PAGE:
Nobody, by the way, is trying to keep seniors from these benefits. It’s just that Medicare is a sprawling, complicated piece of law and just about nobody knows all that it offers.
Here are eight hidden benefits worth knowing about.
The annual wellness screening. Jeryn Laengrich, chief service officer at Cariloop, a provider of tools to those caring for aged loved ones, said that when she gives talks on Medicare benefits, only about one-third of the audience knows they are entitled to an annual – free in Medicare Part B – wellness screening by their primary care physician. The aim is to help prevent disease, and so it’s a comprehensive appointment where the doc reviews family history and the patient’s current health, and also makes recommendations. Included is screening for any cognitive impairment (such as Alzheimer’s).
Alcohol misuse screening and counseling. Laengrich pointed to this as another largely unknown benefit. Understand: drinking too much is a big issue among seniors. The National Council on Alcoholism and Drug Dependence said that widowers over the age of 75 have the highest rate of alcoholism in the country. It added that older adults are hospitalized as often for alcohol related problems as for heart attacks. Enter the annual Medicare alcohol abuse screening, free of charge when performed by a primary care physician. If the physician determines a need, Medicare will cover up to four counseling sessions too.
Balance exam. When seniors fall, they often get hurt, and that is why it is good that Medicare covers balance exams, said Hector de la Torre, executive director of the Transamerica Center for Health Studies in California. Medicare Part B picks up 80% of the cost of the exam, which is intended to identify any balance issues a patient might have and their causes.
Obesity counseling. Anybody enrolled in Medicare Part B who has a body mass index score of 30 or higher qualifies for this free counseling in a primary care setting. Incidentally, Medicare also covers bariatric surgery in most cases – that’s surgery such as gastric bypass. Medicare acknowledged that it is “difficult” to say exactly what a patient will pay for the surgery, since that will hinge on what Medigap supplement plan (if any) is in place. But, either way, Medicare will pick up a big part of the cost of bariatric surgery.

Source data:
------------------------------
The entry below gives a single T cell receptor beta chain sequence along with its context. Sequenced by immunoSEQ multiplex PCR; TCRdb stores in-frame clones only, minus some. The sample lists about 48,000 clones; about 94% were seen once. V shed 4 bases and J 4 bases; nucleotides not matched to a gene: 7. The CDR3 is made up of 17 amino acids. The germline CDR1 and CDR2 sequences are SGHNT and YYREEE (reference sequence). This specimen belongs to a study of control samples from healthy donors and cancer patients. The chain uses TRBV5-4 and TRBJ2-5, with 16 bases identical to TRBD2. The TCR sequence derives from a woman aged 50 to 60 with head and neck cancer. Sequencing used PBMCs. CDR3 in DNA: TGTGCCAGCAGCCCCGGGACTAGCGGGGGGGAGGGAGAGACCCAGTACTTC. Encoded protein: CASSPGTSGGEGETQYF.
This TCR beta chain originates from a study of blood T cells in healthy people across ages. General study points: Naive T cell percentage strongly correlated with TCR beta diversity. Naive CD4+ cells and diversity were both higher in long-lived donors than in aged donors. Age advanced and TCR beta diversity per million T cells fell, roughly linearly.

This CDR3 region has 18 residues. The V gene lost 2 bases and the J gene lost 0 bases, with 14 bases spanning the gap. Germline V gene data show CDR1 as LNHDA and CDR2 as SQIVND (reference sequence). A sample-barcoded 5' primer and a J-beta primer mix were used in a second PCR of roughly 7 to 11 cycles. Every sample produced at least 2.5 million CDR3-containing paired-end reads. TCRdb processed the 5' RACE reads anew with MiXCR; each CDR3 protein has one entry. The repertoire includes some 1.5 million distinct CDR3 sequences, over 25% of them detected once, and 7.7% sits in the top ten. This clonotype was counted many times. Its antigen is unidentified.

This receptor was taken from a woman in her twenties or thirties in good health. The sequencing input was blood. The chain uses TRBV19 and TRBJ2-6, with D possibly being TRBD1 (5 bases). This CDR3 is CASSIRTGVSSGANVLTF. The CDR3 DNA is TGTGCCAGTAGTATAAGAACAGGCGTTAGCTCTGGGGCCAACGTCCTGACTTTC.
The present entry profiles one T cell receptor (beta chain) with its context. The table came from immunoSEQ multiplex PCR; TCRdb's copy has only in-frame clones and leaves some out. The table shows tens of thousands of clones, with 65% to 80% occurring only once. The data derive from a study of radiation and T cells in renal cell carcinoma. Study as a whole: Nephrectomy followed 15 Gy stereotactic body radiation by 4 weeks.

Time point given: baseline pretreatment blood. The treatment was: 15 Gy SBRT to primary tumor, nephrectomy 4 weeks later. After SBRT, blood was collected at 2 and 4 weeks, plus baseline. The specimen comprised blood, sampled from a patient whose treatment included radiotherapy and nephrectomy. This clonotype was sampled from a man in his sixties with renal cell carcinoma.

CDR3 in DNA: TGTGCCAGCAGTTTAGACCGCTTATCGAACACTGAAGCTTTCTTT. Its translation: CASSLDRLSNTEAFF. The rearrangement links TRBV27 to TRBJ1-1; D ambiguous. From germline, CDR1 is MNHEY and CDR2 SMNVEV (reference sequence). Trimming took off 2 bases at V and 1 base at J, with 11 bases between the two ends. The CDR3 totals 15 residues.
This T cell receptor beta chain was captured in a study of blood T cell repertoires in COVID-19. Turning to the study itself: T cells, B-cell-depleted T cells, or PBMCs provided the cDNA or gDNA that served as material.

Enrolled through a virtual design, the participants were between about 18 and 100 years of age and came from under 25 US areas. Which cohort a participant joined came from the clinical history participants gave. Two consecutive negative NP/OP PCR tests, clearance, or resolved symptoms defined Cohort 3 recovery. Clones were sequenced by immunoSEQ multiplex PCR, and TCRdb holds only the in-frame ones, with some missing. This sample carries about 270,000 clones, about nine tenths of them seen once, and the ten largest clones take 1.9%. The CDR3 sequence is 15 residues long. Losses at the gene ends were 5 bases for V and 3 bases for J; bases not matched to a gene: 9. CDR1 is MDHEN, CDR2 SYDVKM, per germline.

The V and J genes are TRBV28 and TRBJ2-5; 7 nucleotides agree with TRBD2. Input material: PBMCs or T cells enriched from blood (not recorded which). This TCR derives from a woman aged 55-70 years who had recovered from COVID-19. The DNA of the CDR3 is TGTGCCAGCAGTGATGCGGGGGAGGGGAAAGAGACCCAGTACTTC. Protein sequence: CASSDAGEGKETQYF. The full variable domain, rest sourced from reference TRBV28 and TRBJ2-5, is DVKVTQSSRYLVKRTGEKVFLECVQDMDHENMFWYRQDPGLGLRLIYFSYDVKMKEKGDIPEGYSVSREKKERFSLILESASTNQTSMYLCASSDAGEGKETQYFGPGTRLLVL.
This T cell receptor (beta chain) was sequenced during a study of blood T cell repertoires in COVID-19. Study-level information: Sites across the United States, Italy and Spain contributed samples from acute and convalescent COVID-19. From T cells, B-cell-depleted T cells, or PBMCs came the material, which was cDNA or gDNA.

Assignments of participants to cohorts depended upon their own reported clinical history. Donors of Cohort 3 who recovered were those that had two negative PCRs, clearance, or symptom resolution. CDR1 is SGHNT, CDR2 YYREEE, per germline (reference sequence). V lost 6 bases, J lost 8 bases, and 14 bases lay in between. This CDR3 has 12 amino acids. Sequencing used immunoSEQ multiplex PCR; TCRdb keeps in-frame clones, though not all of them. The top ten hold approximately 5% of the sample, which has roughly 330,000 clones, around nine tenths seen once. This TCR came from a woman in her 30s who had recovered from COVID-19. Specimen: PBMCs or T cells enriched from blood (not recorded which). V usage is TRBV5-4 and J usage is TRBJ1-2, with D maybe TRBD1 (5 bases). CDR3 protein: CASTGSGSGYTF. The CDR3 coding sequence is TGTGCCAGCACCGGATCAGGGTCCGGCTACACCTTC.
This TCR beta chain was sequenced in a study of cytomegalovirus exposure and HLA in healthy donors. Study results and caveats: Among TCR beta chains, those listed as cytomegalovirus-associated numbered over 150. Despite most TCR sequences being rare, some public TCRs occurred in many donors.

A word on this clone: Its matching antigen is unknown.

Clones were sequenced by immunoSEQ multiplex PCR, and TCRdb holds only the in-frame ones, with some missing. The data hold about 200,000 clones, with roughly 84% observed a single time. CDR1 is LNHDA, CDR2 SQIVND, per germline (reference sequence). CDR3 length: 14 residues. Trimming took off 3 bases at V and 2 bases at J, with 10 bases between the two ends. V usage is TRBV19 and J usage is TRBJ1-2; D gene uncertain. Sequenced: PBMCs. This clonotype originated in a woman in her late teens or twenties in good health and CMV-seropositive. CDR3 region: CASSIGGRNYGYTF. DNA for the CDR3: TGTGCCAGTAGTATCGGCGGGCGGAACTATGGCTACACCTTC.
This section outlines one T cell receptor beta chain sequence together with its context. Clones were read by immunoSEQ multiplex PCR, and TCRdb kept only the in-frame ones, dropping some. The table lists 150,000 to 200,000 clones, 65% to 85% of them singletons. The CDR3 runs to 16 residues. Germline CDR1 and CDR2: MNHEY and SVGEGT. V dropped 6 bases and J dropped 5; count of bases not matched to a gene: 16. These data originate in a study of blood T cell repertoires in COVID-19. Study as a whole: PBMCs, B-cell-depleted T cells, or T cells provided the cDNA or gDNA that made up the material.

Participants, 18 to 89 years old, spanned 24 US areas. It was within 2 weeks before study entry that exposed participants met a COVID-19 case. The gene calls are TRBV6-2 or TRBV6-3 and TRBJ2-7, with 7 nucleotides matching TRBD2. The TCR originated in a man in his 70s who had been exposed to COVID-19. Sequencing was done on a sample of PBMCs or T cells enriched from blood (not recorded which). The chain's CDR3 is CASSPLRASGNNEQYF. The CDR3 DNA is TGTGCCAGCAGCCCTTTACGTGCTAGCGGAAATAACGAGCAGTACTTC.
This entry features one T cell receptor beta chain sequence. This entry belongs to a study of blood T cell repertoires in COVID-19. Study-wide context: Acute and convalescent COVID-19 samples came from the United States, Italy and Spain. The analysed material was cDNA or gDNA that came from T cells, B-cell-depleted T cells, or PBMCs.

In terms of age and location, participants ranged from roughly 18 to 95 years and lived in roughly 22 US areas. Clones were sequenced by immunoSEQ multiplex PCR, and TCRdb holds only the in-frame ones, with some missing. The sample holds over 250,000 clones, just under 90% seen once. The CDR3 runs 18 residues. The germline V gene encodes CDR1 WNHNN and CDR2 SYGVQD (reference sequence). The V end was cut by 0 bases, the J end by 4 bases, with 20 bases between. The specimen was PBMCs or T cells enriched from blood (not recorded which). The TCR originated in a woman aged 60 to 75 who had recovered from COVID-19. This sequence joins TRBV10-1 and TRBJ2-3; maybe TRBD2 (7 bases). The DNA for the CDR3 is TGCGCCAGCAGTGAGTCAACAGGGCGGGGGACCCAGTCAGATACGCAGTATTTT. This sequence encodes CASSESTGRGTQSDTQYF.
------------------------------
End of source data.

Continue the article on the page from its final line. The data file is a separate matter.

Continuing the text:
Shingles vaccination. Shingles is a nasty, painful disease that can strike anyone who had chickenpox as a child. Illinois patient advocate Teri Dreher pointed out that Medicare covers a shingles vaccination — free of charge to any who have Medicare Part D, the portion of the coverage that covers drugs.
Diabetes self-management training. Laengrich said: “Many people don’t know about this benefit; it can make a big difference in a person’s life.” Medicare pays 80% of the cost of up to ten hours of training (one hour is one-on-one, the rest are in a small group) that are intended to help patients more successfully cope with diabetes. In subsequent years, up to two hours of additional training also are available. Medicare pays 80% of the Medicare approved amount. The patient pays 20%.
Hearing tests. It’s true, traditional Medicare will not pay for hearing aids, but, said Maryland audiologist Alicia Spoor, it will pay for a test to determine what (if any) hearing loss you have. Said Spoor: “Medicare will tell you what’s wrong but won’t help you fix it. They won’t cover anything other than the testing.” She added that there are bills in Congress that aim to extend Medicare to cover hearing aids — prognosis of that legislation is unknown – but, said Spoor, estimates are that 37 million Americans have hearing loss (many are seniors) but only 30% use hearing aids. And the out-of-pocket cost is believed to be a big barrier.
Hospice care. For those facing death, this is a largely unknown benefit, said Dawn Gross, a physician in San Francisco who focuses on hospice and palliative care. “You are entitled to it — it’s free,” said Gross. To qualify the patient’s life expectancy must be no more than six months and also the patient must agree to forgo cure focused treatment. In most cases, said Gross, hospice care is provided in the patient’s home, by a so-called hospice team (“a physician, nurse, social worker, chaplain and volunteer,” said Gross). The goal is simply to allow the dying patient to live his final days comfortably.